Ich Farshteit Nisht what's going on here. A chicken that would use an Eiruv is Bichlal not Amcha, and it's Bracha would be Zevach Rshoim Toyeva. Mamesh, how is it Shayech that the Gemoroh even considers this scenario. The only Terutz that comes to mind is Nishtane Hateva, and I don't mean the chicken...

  • At 9:59 AM, Blogger e-kvetcher said…

    Speaking of frumme chickens...

    Michael Wex has this to say about the phrase "hon nokh tashmish":

    " Tashmish is the generally accepted shorthand for tashmish ha-mite, use of the bed, the standard rabbinic euphemism for sexual intercourse found in commentaries and legal codes from Talmudic times to today. It’s usually translated as "conjugal duty" or "nuptial rights." Although man is obliged to "pay" these to his wife on her return from the mikve, it's absurd to discuss conjugal duties or use vocabulary of this type when talking about poultry; Yiddish pretends that the rooster is a pious Jew who is busy with the punctilious performance of a religious duty, a Jew--for the sake of this idiom—who is always losing sleep because he has so many mitsves to fulfill: the shabbes tables of America depend on his exhaustion next morning. "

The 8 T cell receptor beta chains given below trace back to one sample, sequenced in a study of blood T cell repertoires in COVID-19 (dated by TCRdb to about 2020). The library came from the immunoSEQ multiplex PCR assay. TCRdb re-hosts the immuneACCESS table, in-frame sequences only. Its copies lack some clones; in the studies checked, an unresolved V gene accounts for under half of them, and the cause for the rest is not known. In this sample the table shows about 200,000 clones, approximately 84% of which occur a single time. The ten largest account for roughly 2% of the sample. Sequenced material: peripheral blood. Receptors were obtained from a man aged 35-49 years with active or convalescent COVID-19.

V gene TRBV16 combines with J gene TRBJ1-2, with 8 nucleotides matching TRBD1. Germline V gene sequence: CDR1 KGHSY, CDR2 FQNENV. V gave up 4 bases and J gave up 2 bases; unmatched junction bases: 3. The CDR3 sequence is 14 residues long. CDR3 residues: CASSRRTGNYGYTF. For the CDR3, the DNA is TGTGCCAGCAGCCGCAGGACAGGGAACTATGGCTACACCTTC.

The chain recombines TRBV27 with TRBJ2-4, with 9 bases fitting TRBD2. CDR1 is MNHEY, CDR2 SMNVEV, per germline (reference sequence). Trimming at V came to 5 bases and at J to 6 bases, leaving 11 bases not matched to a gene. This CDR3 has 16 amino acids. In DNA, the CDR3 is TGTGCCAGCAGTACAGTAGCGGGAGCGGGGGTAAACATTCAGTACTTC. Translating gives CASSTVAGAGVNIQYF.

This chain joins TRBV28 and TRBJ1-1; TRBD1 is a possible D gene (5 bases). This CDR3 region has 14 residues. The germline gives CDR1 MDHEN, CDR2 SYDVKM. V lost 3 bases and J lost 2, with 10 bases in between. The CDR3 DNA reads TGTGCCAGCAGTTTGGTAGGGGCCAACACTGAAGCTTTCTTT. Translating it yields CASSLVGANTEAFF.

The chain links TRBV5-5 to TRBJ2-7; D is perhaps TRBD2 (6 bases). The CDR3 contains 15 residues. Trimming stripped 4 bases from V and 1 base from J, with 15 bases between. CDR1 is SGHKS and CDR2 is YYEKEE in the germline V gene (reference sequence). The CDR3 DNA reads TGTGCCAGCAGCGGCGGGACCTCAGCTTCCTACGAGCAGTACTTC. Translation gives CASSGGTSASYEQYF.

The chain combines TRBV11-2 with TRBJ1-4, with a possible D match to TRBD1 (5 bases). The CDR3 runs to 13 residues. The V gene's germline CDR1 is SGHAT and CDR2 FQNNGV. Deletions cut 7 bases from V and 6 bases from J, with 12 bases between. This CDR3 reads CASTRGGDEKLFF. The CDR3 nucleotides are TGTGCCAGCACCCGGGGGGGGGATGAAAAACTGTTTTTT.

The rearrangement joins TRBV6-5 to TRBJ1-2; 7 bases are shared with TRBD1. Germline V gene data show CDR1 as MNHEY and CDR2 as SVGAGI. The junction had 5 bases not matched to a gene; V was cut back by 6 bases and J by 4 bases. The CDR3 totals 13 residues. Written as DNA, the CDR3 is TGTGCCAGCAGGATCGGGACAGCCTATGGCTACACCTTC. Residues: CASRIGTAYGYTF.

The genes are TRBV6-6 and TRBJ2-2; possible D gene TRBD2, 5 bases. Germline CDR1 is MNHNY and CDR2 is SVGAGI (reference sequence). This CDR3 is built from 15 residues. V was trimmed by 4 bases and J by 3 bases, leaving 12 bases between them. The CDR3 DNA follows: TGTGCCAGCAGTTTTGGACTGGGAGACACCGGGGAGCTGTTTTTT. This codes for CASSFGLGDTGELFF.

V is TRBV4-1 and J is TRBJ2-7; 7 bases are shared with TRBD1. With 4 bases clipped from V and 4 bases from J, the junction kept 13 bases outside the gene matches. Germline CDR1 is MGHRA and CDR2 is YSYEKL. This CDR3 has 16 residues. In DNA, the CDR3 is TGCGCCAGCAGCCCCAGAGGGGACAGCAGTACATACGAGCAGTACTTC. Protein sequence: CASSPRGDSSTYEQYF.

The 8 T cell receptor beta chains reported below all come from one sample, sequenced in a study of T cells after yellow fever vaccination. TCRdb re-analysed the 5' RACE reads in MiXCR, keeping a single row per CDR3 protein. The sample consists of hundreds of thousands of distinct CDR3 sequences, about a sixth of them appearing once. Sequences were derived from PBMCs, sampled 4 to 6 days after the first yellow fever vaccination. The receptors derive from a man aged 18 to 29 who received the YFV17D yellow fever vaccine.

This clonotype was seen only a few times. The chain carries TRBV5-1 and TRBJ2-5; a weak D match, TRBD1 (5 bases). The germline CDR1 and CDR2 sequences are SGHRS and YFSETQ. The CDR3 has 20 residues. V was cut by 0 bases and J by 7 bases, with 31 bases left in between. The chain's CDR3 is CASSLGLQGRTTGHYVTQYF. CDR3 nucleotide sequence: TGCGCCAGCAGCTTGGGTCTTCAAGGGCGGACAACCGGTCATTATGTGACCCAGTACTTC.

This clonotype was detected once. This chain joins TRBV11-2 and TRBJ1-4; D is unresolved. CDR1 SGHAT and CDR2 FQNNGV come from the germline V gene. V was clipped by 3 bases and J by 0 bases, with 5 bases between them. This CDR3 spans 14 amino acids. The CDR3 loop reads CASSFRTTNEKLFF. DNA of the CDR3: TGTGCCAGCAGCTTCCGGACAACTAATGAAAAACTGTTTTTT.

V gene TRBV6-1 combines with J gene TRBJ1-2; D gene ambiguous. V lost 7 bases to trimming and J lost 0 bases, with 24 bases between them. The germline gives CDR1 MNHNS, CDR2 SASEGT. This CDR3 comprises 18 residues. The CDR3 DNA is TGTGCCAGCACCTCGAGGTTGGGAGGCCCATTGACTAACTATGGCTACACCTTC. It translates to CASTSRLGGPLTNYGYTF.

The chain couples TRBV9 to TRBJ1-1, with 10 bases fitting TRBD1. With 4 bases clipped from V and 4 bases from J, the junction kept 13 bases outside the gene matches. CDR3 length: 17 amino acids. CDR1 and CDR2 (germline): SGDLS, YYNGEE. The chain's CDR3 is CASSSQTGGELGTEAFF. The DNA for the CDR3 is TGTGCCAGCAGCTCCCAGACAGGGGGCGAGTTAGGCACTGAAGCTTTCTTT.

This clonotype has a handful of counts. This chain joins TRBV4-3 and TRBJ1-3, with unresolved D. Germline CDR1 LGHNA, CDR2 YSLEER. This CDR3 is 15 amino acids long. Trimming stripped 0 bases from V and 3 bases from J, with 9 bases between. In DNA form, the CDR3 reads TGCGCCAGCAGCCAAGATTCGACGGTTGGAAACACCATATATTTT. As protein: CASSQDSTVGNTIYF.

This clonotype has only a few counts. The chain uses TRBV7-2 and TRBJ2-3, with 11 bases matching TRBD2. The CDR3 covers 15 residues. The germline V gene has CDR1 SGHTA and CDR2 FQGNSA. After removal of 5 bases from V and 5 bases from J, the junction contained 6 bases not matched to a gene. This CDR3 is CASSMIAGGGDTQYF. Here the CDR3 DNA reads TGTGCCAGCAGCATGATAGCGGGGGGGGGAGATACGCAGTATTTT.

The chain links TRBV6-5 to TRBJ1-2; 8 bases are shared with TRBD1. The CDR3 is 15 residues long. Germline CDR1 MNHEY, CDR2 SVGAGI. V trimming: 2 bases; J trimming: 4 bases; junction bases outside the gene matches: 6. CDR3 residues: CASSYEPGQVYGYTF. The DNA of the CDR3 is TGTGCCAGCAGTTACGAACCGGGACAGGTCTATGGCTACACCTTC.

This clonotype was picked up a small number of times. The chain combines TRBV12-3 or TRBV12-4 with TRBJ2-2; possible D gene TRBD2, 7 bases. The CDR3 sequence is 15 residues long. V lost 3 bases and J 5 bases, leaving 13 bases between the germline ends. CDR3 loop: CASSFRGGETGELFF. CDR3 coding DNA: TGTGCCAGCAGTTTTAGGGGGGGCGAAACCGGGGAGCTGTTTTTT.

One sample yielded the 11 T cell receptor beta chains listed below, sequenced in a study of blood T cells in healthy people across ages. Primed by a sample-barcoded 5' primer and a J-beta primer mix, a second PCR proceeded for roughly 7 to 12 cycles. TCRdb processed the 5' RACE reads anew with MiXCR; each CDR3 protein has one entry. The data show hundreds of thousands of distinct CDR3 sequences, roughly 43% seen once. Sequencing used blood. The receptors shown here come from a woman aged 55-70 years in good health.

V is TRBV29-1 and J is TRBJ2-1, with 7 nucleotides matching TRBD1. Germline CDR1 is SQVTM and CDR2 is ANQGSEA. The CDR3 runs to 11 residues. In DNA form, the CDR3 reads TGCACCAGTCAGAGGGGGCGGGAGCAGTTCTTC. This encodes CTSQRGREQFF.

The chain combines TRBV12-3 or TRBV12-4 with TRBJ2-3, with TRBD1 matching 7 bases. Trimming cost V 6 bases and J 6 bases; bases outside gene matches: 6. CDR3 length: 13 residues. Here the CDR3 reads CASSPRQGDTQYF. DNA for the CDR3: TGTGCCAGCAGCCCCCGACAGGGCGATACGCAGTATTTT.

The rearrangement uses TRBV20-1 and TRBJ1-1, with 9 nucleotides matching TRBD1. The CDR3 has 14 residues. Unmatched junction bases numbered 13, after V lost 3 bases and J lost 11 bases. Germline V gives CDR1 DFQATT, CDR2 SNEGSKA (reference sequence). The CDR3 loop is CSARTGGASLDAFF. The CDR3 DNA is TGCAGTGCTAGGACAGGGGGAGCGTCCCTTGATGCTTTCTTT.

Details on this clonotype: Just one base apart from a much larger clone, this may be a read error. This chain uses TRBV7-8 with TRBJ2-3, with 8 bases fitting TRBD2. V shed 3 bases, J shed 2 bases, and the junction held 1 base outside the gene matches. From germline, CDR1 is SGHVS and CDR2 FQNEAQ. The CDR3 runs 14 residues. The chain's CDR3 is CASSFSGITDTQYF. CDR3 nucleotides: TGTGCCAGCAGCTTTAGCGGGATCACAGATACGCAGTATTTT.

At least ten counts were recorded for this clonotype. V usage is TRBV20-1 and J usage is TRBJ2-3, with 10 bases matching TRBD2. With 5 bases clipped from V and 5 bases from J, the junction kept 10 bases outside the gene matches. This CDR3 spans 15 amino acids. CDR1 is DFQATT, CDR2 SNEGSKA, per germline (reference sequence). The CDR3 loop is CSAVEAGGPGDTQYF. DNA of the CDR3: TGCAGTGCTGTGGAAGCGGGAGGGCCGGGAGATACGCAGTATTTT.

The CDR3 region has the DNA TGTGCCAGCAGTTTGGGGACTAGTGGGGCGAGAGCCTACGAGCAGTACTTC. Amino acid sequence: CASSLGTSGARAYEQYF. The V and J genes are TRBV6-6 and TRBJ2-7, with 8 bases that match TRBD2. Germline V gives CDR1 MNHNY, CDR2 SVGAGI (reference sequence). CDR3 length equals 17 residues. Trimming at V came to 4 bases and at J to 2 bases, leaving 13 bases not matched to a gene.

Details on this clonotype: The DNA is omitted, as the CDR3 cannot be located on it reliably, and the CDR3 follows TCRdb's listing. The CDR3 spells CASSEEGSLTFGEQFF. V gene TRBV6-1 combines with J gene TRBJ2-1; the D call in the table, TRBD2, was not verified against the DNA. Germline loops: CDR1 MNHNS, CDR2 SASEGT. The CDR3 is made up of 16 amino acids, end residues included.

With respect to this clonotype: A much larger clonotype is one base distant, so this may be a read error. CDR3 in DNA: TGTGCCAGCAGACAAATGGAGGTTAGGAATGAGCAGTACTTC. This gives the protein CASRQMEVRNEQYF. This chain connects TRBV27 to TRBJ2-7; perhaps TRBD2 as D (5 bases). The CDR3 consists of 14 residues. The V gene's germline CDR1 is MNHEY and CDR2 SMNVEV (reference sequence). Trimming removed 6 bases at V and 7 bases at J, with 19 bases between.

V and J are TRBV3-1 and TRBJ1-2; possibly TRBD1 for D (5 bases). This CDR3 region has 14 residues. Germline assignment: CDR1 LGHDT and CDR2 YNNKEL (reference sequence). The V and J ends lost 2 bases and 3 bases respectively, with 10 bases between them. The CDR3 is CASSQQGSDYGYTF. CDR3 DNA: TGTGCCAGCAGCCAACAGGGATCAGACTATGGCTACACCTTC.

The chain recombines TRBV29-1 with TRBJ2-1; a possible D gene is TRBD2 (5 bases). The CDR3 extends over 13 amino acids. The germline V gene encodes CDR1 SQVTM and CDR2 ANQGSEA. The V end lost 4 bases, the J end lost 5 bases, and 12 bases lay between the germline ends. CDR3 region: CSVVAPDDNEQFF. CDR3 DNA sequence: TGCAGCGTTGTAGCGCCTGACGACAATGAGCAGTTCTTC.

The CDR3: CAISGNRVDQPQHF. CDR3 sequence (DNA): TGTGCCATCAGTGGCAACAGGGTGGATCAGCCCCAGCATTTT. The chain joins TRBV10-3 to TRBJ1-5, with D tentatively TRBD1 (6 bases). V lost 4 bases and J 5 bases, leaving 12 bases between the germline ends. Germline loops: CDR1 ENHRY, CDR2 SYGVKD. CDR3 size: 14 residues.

• At 9:49 AM, Anonymous Rabbeinu Tarnegol said…

    Eggs are davka kol isha. Erlikke leite soln es avoiden.

  • At 10:12 AM, Anonymous Anonymous said…

    What eggs concerns, that is why you a shabbos goy to the house must let come. So that the shabbosegg (beshoggeg or not) is not levattulo.
    But, while he is there, beware of wicked omelettes.

  • At 1:48 PM, Blogger The back of the hill said…

    I am always aware of wicked omelettes.

  • At 8:51 AM, Anonymous Abbeidullah Meshakshouk said…

    How does this all work in Casablance? Which is, after all, entirely reshus for chickens, being 'Dar al-Beid' (the abode of the egg).

  • At 4:27 PM, Anonymous Anonymous said…

    Confusing meod!